Nuclear waste issues

An actuary can evaluate the current financial implications of future contingent events, and this enables them to consider actuarial approaches outside the financial industry, as in the nuclear waste sector. In Belgium, Milliman assisted the governmental institute NIRAS, which is responsible for the collection of highly radioactive waste from nuclear power plants. Milliman applied existing life insurance software to project planned cash flows and their security margins and performed market-consistent, risk-neutral valuations as well as real-world projections. Milliman consultant Kurt Lambrechts offers perspective in the April 2016 issue of The European Actuary.

Milliman sponsoring data science competition

Milliman is a sponsor of the 2016 Data Science Game, a two-phase competition showcasing teams of data science students from universities around the world. After an online eliminatory challenge, the best 20 teams will be invited to a two-day competition in Paris.

Last year, teams competed to solve a machine learning challenge created by Google. Students from the Moscow State University won the competition. Who will win this year?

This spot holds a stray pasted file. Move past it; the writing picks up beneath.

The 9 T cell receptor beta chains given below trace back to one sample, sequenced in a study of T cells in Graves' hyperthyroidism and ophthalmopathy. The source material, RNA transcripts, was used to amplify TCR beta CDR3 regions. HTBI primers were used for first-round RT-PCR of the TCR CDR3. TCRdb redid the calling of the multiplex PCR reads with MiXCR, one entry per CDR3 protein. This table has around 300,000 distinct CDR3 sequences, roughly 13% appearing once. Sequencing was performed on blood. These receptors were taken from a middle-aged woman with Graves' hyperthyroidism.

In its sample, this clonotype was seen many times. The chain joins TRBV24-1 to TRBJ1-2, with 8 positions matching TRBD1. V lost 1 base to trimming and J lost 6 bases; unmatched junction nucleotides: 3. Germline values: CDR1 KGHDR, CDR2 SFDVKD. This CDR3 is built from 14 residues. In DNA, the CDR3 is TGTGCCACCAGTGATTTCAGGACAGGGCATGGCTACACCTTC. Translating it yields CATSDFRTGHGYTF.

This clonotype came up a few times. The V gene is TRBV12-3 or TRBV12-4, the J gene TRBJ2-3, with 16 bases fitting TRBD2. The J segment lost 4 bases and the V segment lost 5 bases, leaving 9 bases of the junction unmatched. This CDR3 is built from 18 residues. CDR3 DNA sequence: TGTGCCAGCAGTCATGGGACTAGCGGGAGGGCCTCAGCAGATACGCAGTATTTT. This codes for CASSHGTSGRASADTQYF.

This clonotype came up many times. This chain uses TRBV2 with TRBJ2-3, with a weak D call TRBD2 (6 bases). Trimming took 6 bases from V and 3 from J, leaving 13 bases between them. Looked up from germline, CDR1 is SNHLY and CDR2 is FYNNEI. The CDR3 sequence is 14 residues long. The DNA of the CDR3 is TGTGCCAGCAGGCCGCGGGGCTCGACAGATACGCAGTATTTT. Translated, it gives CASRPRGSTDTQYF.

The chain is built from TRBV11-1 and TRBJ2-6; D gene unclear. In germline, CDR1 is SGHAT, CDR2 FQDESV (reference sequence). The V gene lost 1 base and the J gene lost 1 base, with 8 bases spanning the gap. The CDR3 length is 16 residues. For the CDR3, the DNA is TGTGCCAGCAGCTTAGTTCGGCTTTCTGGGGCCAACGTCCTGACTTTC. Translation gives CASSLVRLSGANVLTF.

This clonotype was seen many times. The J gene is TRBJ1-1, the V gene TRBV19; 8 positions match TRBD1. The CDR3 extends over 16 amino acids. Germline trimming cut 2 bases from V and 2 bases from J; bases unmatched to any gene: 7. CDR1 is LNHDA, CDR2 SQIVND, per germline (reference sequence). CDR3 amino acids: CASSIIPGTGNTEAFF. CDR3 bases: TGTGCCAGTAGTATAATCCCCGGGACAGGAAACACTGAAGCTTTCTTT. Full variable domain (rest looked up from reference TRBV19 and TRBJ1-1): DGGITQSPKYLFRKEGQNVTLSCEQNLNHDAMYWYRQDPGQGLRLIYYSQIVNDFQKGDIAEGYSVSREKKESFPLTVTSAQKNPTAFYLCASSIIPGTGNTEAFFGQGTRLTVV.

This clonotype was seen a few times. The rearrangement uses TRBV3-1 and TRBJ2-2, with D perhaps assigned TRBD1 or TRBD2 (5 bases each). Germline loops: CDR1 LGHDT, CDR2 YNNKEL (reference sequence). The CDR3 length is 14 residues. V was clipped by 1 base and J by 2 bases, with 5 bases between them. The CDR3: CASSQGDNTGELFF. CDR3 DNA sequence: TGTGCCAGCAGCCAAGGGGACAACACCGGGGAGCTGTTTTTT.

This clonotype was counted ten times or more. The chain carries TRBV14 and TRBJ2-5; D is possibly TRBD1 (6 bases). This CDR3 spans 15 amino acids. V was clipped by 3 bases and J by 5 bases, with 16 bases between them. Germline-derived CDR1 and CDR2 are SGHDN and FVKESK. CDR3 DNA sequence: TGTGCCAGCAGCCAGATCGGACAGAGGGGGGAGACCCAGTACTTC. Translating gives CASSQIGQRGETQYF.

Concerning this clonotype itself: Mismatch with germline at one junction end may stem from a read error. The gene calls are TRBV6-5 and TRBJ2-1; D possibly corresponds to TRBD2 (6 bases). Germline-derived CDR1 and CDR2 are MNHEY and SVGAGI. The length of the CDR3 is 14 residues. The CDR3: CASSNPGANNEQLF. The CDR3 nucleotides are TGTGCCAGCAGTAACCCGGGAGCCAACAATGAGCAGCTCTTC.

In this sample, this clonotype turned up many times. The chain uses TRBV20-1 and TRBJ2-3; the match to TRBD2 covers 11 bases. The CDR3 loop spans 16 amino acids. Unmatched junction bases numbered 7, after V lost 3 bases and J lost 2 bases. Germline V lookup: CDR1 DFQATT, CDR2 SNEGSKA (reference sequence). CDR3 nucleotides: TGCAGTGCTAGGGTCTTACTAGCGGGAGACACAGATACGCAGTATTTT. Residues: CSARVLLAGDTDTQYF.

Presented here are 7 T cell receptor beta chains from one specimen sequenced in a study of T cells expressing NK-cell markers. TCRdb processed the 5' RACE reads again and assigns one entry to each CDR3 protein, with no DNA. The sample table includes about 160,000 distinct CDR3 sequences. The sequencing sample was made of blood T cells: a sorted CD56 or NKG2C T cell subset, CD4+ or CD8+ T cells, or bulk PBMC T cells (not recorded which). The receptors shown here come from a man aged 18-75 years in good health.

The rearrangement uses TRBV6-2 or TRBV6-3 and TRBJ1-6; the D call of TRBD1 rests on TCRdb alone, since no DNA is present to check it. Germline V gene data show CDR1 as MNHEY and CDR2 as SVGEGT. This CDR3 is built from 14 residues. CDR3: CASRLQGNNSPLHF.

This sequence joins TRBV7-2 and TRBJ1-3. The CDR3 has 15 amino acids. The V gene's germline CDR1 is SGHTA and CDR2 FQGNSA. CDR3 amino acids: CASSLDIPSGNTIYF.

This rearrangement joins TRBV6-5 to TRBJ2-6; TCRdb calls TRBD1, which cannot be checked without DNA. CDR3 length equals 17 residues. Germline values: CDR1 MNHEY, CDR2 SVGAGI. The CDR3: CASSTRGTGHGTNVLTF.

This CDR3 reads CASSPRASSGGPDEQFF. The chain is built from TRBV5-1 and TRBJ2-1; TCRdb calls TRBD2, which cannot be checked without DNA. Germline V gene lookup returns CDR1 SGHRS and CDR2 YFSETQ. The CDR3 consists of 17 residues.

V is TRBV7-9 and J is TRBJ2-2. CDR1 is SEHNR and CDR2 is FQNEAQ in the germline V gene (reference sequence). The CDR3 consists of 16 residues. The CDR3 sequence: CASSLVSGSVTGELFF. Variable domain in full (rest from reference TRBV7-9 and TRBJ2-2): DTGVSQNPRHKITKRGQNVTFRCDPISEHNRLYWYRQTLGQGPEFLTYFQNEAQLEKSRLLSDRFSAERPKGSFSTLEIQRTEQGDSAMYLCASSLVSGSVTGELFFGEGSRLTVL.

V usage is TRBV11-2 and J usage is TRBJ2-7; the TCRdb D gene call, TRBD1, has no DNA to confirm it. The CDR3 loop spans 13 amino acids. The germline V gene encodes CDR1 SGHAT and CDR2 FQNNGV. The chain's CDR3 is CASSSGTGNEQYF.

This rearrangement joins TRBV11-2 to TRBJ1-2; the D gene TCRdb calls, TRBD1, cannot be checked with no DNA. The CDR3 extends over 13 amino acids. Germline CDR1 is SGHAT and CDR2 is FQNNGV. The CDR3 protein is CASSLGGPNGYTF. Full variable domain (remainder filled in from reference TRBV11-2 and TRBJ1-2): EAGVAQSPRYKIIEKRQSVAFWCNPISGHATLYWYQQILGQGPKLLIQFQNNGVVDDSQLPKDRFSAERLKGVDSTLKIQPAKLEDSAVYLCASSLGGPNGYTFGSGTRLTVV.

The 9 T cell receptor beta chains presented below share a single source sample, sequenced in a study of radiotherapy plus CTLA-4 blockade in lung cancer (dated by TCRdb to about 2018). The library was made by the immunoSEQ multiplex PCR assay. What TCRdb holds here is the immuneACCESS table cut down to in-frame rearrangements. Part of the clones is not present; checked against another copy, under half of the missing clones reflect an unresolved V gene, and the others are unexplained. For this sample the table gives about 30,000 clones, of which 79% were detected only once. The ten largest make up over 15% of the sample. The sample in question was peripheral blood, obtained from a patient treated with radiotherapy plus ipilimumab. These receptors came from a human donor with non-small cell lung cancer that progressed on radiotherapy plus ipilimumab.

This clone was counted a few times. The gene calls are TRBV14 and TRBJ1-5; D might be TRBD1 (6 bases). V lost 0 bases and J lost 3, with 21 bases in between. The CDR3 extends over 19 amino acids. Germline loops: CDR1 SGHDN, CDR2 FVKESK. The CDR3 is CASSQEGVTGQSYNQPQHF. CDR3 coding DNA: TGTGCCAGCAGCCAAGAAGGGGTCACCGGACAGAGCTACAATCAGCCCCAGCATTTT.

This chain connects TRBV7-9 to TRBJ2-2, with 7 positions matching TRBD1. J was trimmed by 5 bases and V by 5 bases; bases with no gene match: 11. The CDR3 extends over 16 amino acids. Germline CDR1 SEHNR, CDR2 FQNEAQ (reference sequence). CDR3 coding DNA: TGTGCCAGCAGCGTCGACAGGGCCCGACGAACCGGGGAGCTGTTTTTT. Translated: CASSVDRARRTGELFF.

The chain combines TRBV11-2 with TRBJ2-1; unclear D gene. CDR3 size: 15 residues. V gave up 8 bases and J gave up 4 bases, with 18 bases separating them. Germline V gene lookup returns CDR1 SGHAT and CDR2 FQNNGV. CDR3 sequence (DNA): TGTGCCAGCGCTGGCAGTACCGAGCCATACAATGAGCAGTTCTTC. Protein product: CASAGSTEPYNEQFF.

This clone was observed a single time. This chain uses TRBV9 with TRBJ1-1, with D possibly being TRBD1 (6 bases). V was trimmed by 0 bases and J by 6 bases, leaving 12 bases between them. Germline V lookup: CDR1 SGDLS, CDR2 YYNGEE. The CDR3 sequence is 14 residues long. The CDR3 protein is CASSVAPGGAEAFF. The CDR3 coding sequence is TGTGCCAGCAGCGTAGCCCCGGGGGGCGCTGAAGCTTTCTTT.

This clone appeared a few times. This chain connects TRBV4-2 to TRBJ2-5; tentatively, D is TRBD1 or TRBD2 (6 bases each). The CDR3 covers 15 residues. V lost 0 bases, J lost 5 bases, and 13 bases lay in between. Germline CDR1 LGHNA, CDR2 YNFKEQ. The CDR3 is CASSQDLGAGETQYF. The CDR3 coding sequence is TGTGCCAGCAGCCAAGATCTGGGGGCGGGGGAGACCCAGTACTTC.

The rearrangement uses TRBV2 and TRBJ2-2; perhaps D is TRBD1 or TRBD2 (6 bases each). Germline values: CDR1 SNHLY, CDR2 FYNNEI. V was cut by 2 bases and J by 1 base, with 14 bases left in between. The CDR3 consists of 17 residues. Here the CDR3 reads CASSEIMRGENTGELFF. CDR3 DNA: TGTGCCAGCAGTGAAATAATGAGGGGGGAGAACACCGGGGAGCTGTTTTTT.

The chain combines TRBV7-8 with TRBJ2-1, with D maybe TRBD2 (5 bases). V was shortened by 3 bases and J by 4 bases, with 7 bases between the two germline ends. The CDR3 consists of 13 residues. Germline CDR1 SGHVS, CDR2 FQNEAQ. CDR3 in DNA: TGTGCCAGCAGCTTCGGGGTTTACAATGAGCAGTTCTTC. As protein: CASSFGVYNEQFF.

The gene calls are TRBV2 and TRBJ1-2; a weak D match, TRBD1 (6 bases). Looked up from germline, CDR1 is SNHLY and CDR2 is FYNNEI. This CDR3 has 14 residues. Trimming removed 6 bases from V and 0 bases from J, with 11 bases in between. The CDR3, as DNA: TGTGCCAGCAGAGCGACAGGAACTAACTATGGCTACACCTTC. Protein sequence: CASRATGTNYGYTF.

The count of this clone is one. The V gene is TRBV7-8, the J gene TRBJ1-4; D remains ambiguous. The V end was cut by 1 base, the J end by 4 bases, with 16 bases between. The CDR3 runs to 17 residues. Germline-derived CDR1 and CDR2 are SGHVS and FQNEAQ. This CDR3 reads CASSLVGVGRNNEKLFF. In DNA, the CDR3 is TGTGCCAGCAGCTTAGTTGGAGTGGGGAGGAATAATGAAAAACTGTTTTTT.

Teams can register at The deadline to register is May 31. The online challenge will take place in June while the two-day competition is scheduled for September.

Discussing ERM with the board and CEOs

Mark GreisigerFounded in 2011, the Milliman Risk Institute provides scientific-based thought leadership on all facets of enterprise risk management (ERM). Composed of senior risk executives, actuaries, and university professors, the Milliman Risk Institute Advisory Board meets semiannually to discuss ERM trends, research, and key topics.

In this blog series, members of the Milliman Risk Institute Advisory Board share their views on ERM research and development and how it can support business insight.

One of the ongoing issues in enterprise risk management (ERM) is the role of a board of directors and chief executive officer (CEO). What risk-related decisions should rise to the level that requires their participation? This year, NetDiligence is rolling out a new service called CEOcyberA!ert. This service allows us to build and host a data breach incident response plan based on a company’s unique requirements. The company can then access its plan on the fly from an iPhone as a crisis is unfolding on a Saturday night (including direct access to the company’s cyber liability insurance carrier’s breach response experts, thus maximizing coverage benefits). This is another step in rationalizing specific approaches to specific risks.

One response we include each fiscal period is notifying the board and/or CEO of certain key events. In researching assumptions for CEOcyberA!ert, NetDiligence found that, in many cases, boards and CEOs are careful to avoid being overwhelmed. They want to be hands-on, but not too hands-on—they want balance—and many of them know they don’t have the necessary technical understanding. Still, they want to know enough to feel they have taken reasonable due care, having paid attention to all significant issues.